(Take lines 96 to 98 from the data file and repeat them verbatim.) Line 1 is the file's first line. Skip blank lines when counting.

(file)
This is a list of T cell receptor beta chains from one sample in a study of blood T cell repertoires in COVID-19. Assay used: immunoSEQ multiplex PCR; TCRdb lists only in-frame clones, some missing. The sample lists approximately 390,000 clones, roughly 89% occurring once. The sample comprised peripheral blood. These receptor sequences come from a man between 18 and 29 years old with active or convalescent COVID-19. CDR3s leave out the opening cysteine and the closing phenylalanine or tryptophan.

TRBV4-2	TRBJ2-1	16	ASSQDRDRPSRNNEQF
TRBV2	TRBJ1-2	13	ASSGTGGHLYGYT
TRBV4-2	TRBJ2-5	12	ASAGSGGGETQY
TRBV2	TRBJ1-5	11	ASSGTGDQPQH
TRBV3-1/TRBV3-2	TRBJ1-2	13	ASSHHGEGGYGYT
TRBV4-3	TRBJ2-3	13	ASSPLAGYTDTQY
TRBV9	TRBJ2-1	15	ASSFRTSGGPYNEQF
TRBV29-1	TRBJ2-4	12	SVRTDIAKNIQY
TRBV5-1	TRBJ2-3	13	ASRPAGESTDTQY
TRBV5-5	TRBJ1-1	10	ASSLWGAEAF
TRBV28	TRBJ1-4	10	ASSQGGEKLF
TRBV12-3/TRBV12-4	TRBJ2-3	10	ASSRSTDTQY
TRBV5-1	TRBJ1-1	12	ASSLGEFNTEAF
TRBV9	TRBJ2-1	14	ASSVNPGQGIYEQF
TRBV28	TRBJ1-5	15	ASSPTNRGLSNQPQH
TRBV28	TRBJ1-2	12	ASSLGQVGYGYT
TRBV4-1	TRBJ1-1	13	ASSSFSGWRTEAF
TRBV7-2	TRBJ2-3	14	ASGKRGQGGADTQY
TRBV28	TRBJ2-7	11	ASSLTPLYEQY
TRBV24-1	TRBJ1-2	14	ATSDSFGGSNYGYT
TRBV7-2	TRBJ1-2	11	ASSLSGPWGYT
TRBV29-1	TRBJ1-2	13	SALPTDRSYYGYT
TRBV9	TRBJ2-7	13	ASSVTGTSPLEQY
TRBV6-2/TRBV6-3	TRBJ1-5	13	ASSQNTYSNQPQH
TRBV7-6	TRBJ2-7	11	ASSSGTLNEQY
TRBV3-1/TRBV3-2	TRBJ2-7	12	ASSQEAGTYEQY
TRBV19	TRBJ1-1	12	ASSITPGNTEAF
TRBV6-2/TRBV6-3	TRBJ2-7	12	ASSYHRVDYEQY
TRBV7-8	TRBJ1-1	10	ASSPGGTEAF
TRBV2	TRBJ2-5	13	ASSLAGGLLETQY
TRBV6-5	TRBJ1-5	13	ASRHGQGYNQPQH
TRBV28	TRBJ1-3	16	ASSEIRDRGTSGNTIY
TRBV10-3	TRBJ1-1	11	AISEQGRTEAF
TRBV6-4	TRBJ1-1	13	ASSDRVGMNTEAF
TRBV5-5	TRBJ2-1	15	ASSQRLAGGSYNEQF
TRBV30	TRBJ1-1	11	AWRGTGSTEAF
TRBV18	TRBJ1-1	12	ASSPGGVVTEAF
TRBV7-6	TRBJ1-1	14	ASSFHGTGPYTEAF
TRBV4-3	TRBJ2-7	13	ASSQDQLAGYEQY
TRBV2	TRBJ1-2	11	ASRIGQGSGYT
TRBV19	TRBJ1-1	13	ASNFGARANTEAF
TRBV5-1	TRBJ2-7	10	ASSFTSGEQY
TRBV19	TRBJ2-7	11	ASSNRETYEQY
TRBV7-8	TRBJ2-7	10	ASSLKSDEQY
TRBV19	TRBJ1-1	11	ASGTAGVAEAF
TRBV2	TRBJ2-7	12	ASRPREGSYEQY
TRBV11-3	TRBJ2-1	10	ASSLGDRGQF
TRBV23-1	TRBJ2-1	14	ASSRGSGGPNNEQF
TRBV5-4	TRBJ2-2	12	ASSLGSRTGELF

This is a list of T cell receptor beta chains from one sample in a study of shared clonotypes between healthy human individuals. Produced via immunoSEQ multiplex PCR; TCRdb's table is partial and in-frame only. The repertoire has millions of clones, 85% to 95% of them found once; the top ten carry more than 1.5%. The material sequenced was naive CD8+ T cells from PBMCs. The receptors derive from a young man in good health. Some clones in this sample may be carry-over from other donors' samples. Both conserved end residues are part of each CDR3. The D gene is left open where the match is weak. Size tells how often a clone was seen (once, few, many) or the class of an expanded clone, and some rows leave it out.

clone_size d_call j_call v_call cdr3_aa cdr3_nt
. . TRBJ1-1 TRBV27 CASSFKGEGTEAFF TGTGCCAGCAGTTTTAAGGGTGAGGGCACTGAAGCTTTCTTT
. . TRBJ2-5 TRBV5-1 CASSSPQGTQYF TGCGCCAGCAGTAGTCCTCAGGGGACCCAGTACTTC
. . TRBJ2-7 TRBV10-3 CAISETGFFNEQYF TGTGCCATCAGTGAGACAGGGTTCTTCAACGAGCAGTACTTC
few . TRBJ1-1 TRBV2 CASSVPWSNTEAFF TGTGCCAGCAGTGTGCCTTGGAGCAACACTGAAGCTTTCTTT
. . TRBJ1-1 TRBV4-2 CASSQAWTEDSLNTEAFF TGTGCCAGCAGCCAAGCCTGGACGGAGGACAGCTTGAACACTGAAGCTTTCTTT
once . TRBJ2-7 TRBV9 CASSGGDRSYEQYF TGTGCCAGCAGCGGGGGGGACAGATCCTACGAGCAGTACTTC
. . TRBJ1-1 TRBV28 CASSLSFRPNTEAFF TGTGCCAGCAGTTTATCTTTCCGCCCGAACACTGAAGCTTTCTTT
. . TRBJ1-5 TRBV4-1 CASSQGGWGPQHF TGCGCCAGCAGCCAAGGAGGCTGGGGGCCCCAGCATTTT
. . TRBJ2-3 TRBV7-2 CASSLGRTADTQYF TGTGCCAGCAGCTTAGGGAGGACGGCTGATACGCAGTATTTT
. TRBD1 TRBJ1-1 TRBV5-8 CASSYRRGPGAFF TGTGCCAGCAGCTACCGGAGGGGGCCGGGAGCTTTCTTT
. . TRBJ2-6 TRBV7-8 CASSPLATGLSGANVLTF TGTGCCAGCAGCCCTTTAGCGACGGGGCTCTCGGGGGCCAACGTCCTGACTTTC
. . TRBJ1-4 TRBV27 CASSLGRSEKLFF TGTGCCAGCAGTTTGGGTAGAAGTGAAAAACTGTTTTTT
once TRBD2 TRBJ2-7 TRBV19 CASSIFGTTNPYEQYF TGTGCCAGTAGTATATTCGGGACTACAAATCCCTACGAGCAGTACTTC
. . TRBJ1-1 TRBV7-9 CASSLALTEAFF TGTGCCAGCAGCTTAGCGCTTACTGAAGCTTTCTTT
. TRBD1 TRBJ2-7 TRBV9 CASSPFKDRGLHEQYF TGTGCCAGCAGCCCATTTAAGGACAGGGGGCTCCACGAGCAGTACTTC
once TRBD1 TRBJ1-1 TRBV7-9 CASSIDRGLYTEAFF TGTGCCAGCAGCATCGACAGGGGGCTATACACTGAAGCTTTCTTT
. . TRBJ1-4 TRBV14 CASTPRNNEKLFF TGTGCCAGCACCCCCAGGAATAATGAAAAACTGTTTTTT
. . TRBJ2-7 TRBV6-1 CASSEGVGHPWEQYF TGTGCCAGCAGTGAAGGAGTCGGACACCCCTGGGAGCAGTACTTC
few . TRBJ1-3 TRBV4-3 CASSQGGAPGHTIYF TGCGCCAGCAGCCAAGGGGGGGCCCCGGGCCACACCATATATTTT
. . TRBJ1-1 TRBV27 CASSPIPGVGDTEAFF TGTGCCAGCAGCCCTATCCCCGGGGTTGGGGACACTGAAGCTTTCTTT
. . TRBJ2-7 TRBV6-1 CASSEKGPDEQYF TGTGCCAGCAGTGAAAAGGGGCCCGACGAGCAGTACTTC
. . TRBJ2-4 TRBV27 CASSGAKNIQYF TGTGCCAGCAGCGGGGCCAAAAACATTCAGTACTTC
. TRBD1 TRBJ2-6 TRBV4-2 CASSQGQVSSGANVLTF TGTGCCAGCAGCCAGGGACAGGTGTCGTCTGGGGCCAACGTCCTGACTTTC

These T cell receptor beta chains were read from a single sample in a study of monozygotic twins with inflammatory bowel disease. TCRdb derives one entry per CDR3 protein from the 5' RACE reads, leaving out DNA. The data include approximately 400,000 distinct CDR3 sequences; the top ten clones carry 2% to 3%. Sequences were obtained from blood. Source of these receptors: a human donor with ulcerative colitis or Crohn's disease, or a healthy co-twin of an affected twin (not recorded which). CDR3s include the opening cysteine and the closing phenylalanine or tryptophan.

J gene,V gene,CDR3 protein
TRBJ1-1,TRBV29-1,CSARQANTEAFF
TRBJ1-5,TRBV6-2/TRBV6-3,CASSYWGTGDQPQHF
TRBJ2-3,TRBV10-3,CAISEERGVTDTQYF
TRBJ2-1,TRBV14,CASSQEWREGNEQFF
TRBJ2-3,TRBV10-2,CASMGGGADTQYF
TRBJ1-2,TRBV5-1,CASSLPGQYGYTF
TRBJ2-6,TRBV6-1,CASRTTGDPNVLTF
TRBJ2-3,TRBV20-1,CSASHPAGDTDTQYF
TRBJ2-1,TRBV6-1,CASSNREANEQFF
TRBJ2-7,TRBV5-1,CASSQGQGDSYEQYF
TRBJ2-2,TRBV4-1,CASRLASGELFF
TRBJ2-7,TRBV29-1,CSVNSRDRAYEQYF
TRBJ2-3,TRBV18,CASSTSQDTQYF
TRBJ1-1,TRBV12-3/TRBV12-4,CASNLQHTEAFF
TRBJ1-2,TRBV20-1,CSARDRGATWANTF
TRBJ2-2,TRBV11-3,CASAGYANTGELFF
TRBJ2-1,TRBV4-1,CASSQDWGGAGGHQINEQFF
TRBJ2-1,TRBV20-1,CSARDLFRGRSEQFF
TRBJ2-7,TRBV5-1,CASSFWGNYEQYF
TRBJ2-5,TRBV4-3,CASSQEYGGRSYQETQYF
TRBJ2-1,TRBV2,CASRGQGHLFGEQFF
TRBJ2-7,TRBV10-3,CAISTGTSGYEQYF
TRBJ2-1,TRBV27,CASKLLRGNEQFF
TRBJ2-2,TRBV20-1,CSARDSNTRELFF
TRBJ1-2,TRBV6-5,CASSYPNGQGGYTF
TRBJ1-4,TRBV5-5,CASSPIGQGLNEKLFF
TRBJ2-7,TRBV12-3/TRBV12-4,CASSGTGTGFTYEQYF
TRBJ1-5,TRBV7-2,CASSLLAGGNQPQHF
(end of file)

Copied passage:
TRBJ2-7,TRBV5-1,CASSFWGNYEQYF
TRBJ2-5,TRBV4-3,CASSQEYGGRSYQETQYF
TRBJ2-1,TRBV2,CASRGQGHLFGEQFF